Academic journal article The Technology Teacher

Exploring Hydrogen Fuel Cell Technology

Academic journal article The Technology Teacher

Exploring Hydrogen Fuel Cell Technology

Article excerpt


One of the most significant technological issues of the 21st Century is finding a way to fulfill our energy demands without destroying the environment through global warming and climate change. Worldwide human population is on the rise, and with it, the demand for more energy in pursuit of a higher quality of life. In the meantime, as we use up our fossil fuel energy supplies, the quality of our environment is diminishing. By finding a way to provide clean, sustainable, environmentally friendly energy, we can reduce greenhouse gas emissions and help reverse the negative trends afflicting our planet (Sweet, 2006). One very promising technology that is currently being utilized and is continually being improved is the hydrogen fuel cell (HFC). It is an energy-conversion device that converts hydrogen fuel into usable electricity. HFC technology has the potential to help satisfy the rapidly growing energy demands of the world, and in turn, improve the quality of our environment. With this kind of potential, research and development in HFC technology continues to produce viable energy alternatives through the combined efforts of many scientists, engineers, and technologists (Borowitz, 1999).

The aim of this article is to provide an overview of HFC technology, and with it, a description of its simplicity in design and functionality. In addition, a rationale for HFC content and several strategies for teaching about this exciting technology are presented.

What is a Hydrogen Fuel Cell?

An HFC is an electrochemical device that acts to convert chemical energy directly into electrical energy. The entire electrochemical conversion process is accomplished cleanly and efficiently without the use of any moving parts. During the process, a fuel of hydrogen-rich compounds is converted into electricity in the form of direct current that can be used much like a battery, as long as the fuel is supplied to the cell. A combination of fuel cells can be connected in series or parallel circuits in order to increase electrical voltage or current output. Stacking cells together in series or parallel creates what is termed a fuel-cell stack. A variety of fuel cell designs are being pursued and developed for a wide variety of applications. Many of these designs have already been implemented and continue to gain acceptance as effective means of providing electrical power.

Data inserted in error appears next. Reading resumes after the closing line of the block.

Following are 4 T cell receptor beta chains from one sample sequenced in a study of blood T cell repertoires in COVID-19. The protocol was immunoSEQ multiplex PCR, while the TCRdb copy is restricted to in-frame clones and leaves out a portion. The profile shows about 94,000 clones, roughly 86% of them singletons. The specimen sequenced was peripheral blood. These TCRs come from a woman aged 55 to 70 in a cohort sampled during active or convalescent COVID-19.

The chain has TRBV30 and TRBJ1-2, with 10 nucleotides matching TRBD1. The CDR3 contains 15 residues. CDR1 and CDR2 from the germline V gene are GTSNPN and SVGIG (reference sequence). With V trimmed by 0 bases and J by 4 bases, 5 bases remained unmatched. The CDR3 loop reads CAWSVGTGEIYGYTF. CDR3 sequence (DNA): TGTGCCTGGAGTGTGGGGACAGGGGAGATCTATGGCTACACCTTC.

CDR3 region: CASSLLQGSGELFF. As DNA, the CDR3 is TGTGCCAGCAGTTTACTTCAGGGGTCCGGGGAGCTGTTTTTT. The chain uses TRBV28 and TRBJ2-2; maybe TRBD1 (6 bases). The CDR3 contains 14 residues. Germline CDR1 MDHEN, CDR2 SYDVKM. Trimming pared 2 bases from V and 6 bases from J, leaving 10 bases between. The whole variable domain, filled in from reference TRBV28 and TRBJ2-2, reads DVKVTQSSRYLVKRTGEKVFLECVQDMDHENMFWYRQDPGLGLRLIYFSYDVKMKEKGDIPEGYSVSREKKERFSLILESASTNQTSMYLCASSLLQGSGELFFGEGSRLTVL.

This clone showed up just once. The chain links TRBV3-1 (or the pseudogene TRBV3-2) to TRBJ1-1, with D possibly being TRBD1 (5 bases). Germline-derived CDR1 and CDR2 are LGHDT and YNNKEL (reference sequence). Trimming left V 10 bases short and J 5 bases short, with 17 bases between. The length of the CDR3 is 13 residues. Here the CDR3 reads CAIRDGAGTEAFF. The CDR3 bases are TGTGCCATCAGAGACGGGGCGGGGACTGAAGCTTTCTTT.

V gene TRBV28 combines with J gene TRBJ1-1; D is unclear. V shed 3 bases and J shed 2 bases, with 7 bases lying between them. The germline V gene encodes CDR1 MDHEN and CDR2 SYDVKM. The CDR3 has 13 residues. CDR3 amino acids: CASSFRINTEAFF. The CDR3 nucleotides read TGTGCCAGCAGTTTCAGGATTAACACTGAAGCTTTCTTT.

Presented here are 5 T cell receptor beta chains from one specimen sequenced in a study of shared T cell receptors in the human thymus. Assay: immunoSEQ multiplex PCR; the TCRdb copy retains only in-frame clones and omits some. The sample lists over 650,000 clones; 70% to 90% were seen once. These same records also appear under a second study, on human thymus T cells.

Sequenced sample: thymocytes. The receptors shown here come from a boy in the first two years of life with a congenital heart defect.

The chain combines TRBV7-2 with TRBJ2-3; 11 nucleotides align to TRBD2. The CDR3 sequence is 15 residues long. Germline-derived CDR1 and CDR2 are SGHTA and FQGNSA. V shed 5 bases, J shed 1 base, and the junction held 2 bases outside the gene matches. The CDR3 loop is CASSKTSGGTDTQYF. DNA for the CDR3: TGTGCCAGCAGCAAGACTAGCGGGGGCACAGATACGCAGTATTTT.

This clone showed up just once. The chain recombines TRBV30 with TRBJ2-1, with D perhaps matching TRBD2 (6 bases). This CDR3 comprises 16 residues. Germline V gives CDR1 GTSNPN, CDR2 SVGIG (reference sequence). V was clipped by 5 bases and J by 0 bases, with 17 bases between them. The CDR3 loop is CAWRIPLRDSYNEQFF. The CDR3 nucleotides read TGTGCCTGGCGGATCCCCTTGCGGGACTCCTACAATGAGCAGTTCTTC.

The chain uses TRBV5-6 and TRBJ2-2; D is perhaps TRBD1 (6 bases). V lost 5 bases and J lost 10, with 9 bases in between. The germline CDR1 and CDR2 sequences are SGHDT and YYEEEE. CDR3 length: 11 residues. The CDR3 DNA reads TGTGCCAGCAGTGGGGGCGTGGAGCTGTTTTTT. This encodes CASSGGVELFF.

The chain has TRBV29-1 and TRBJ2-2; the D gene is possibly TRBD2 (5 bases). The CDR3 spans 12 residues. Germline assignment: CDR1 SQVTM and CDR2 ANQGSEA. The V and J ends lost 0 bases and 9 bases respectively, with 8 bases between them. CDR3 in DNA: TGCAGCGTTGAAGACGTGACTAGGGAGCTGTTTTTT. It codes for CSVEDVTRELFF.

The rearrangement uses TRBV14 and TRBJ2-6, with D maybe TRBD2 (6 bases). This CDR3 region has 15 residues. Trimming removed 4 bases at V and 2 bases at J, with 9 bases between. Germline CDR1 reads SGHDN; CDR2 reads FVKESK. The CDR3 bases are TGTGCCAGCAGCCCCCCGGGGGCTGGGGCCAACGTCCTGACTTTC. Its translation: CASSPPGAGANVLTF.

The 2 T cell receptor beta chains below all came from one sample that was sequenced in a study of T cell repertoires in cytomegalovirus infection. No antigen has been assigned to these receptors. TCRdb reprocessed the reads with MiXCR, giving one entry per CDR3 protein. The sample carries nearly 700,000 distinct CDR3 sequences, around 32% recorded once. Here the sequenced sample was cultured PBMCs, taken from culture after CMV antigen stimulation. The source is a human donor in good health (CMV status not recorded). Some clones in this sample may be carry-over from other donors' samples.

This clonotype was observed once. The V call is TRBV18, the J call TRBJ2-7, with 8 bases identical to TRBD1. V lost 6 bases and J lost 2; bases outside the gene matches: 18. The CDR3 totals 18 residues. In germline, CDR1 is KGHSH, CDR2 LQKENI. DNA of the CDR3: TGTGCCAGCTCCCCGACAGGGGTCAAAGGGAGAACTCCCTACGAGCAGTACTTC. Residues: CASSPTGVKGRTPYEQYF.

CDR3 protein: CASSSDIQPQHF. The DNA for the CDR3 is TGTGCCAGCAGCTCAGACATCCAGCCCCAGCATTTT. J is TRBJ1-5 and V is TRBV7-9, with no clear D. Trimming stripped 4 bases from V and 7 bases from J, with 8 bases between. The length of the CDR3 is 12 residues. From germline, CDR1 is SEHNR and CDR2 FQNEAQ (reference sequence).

The multitude of HFC designs are classified by the type of electrolyte that they employ. Electrolyte types determine how the HFC functions, specifically, the temperature range at which they operate, the catalysts they utilize, the fuel they require, and other factors upon which they depend (USDOE, 2007; Hoogers, 2003). Of all currently utilized HFC designs, the Proton Exchange Membrane (PEM) fuel cell can serve as the focus of beginning HFC instruction, "because of [its] simplicity, viability, quick start-up, and ability to be utilized in almost any conceivable application, from powering a cell phone to a locomotive" (Sammes, 2006, p. 27). The PEM fuel cell functions through the use of a specially designed and produced polymer that acts to create a voltage difference with the addition of hydrogen fuel and oxygen (Basu, 2007; Hoogers, 2003; Sammes, 2006). A complete breakdown of the PEM fuel cell can be seen in Figure 1, illustrating the simplicity of its components in both design and functionality.


How do Hydrogen Fuel Cells Function?

PEM fuel cells run on hydrogen and oxygen and produce only electricity, water, and excess heat as by-products of their operation. The production of electricity happens through an electrochemical process known in science as an oxidation-reduction (redox) reaction, which takes place at the anode and cathode of the fuel cell. In this type of reaction, what actually occurs are two simultaneous half reactions. At the anode of the fuel cell, hydrogen is being oxidized (losing electrons), and at the cathode, oxygen is being reduced (gaining electrons). …

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